Sparc64 doesn't care about you, and you shouldn't care about Sparc64

Jordan Hubbard jkh at
Wed Nov 11 06:55:42 UTC 2015

> On Nov 10, 2015, at 9:54 PM, Warner Losh <imp at> wrote:
> sparc64 is the odd-man out currently. However, even if clang doesn't
> work, the gcc external toolchain works well for other platforms. If it makes
> sprac64 more viable, then so much the better. 

Hi Warner,

I hate to be a voice of pragmatism here when we’re having so much fun discussing it from an architectural perspective, but…

What’s the actual goal (from a future market relevance perspective) of putting resources, any resources, into sparc64?  I think that’s the key question that needs to get asked and answered here since we all know that:

1) FreeBSD is not NetBSD - it has never historically supported “x86 alternative architectures” just because they existed and might be technically interesting to port to, there had to be some sort of user community numbers to justify the time and energy expended for the project as a whole (and even in an all-volunteer driven project, there is simply no such thing as “free” - everything has a cost somewhere).

As phk noted earlier in the thread, the ALPHA port was an exception to this rule simply because it was the first-ever 64 bit port for FreeBSD and we knew it would buy us some much-needed 64 bit cleanliness, but it also fell off the support roadmap and into the history books once ALPHA’s market relevance had clearly ended.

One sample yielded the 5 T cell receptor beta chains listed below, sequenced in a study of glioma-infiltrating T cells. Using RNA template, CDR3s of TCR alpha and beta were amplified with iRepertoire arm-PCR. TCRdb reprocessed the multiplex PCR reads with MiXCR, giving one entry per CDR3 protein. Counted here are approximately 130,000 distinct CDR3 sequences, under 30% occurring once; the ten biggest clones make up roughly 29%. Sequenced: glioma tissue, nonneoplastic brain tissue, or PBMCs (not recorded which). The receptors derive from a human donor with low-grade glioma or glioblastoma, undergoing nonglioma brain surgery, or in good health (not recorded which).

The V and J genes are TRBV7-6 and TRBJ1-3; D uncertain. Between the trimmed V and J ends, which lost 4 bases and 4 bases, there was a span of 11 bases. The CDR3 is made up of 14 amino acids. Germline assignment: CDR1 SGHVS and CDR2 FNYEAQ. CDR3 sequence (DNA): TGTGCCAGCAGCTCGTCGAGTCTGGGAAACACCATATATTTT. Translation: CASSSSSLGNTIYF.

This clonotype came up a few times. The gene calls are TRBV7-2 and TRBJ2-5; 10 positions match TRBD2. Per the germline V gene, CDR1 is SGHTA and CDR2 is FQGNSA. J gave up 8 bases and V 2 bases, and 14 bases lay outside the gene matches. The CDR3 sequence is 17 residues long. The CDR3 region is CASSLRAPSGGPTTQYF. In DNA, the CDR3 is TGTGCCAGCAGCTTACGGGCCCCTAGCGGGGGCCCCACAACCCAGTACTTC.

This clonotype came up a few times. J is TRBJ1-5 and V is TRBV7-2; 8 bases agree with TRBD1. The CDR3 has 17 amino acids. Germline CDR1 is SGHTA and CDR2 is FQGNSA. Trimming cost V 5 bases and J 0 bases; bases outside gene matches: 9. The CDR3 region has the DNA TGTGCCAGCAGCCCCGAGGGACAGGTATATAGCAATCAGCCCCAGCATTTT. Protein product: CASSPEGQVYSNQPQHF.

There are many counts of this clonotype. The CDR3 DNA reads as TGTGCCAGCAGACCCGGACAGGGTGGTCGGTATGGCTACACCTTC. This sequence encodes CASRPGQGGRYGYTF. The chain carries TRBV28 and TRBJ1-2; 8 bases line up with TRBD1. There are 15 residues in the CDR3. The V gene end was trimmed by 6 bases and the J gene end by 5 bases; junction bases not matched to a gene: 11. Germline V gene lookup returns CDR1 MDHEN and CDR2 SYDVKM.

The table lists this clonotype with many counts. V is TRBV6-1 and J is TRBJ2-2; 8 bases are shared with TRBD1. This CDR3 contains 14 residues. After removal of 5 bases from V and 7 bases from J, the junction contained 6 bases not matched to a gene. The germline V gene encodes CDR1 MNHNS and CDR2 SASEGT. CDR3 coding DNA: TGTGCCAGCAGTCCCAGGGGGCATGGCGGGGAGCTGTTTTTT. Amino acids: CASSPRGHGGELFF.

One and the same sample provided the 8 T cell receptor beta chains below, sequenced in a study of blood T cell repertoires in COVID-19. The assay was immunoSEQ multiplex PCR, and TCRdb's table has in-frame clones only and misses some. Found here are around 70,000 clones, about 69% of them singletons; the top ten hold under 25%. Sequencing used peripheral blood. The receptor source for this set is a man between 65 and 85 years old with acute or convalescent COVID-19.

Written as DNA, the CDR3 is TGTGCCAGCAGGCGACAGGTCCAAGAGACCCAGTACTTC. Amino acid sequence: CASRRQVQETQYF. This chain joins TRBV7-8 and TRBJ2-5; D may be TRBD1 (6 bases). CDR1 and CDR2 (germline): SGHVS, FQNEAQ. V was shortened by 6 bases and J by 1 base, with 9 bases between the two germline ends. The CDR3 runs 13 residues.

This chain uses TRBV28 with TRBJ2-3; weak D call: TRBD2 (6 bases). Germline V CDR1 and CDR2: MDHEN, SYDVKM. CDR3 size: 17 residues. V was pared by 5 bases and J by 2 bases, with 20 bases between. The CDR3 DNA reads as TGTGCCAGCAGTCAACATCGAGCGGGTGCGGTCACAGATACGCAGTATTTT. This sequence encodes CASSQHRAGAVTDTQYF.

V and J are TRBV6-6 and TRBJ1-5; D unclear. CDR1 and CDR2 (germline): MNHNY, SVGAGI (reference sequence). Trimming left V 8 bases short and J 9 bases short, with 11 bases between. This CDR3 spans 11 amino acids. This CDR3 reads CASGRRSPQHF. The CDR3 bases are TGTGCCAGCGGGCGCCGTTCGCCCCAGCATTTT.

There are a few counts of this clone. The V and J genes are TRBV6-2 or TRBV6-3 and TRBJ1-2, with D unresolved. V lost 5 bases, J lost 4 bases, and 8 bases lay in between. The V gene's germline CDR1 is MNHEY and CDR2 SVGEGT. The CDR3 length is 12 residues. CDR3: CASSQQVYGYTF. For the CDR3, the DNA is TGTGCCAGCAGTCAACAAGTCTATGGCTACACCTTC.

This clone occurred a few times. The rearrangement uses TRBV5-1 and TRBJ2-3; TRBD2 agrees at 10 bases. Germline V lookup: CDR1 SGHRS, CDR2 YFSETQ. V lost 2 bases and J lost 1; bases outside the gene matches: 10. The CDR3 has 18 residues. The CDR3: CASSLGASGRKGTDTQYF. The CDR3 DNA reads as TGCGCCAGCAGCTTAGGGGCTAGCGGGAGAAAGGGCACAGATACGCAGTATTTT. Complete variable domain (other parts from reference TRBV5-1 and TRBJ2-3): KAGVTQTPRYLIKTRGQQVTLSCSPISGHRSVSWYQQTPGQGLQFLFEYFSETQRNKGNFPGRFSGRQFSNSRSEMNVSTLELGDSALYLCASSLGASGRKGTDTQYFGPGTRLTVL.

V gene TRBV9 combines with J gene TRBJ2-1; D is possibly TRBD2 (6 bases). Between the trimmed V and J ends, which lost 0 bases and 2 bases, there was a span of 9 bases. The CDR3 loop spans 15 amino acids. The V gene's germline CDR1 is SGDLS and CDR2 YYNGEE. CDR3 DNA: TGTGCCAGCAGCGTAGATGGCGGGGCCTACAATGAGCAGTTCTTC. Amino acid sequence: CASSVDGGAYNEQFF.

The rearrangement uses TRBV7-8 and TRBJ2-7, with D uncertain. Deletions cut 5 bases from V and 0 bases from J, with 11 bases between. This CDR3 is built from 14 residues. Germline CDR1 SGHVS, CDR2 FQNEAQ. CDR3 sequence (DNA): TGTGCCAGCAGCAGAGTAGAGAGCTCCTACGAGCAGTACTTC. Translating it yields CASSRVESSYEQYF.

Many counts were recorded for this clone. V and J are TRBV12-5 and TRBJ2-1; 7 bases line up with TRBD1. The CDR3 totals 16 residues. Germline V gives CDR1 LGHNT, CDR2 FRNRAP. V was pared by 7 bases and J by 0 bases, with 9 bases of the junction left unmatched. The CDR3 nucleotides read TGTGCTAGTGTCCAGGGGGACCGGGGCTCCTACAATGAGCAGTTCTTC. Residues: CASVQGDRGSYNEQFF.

NetBSD/alpha still exists, all the way up to and including NetBSD 7.0, because their slogan is “Of course it runs NetBSD.”   Again, FreeBSD != NetBSD.  The emphasis on market share is and always has been a key differentiator for FreeBSD and part of both its own slogans and mission statement.

2) Sparc64 global market share has declined significantly since Oracle purchased Sun, leaving Oracle and Fujitsu as the only two significant players in that market.  Sure, putting “old equipment to work” is also always a tempting objective, but it’s one that really requires viewing through an objective lens since the perspective of someone who owns said "old equipment" is rather more biased than the perspective of the market as a whole.  The market as a whole appears to consist (in terms of global server market share):

HP (x64)			27.6%
IBM	(x64)		22.9%
DELL (x64)		16.4%
All others (x64):	24% (combined estimate, including Cisco and Huawei)
Total:			90.9%

[ Source: Gartner ]

That leaves 9.1% for the rest of the server industry, which includes Itanium, POWER4 and SPARC64.   We can also probably safely assume that even amongst that tiny 9% pie slice, vendors are focused on the future since their overall market share is declining (about 5% annually), which begs the question:  Is FreeBSD/SPARC64 aiming at the T5, even while Oracle themselves are shifting emphasis to lower-cost x64 systems for which FreeBSD is already competitive, or is it really just trying to keep some older collection of increasingly power/performance inefficient (by comparison) alive?

Again, what’s the long-term goal of supporting this architecture?  The old adage about “picking your battles” applies here, no matter how enthusiastic the small community of remaining SPARC users might be, which is why I am risking lightning bolts of wrath from SPARC zealots in even daring to ask the question. :-)


- Jordan

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